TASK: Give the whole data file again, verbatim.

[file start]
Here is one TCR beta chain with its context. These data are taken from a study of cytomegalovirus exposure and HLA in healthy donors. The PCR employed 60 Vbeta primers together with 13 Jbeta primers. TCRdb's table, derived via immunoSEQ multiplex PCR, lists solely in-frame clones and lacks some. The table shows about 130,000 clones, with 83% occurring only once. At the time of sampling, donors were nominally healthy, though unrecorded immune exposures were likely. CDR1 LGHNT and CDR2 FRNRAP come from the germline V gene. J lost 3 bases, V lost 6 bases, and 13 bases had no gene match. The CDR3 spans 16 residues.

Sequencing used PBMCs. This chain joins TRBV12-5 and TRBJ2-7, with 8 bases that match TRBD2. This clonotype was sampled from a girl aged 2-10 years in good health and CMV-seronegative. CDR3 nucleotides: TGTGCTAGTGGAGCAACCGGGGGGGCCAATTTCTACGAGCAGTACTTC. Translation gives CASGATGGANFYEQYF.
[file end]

Here is one TCR beta chain with its context. These data are taken from a study of cytomegalovirus exposure and HLA in healthy donors. The PCR employed 60 Vbeta primers together with 13 Jbeta primers. TCRdb's table, derived via immunoSEQ multiplex PCR, lists solely in-frame clones and lacks some. The table shows about 130,000 clones, with 83% occurring only once. At the time of sampling, donors were nominally healthy, though unrecorded immune exposures were likely. CDR1 LGHNT and CDR2 FRNRAP come from the germline V gene. J lost 3 bases, V lost 6 bases, and 13 bases had no gene match. The CDR3 spans 16 residues.

Sequencing used PBMCs. This chain joins TRBV12-5 and TRBJ2-7, with 8 bases that match TRBD2. This clonotype was sampled from a girl aged 2-10 years in good health and CMV-seronegative. CDR3 nucleotides: TGTGCTAGTGGAGCAACCGGGGGGGCCAATTTCTACGAGCAGTACTTC. Translation gives CASGATGGANFYEQYF.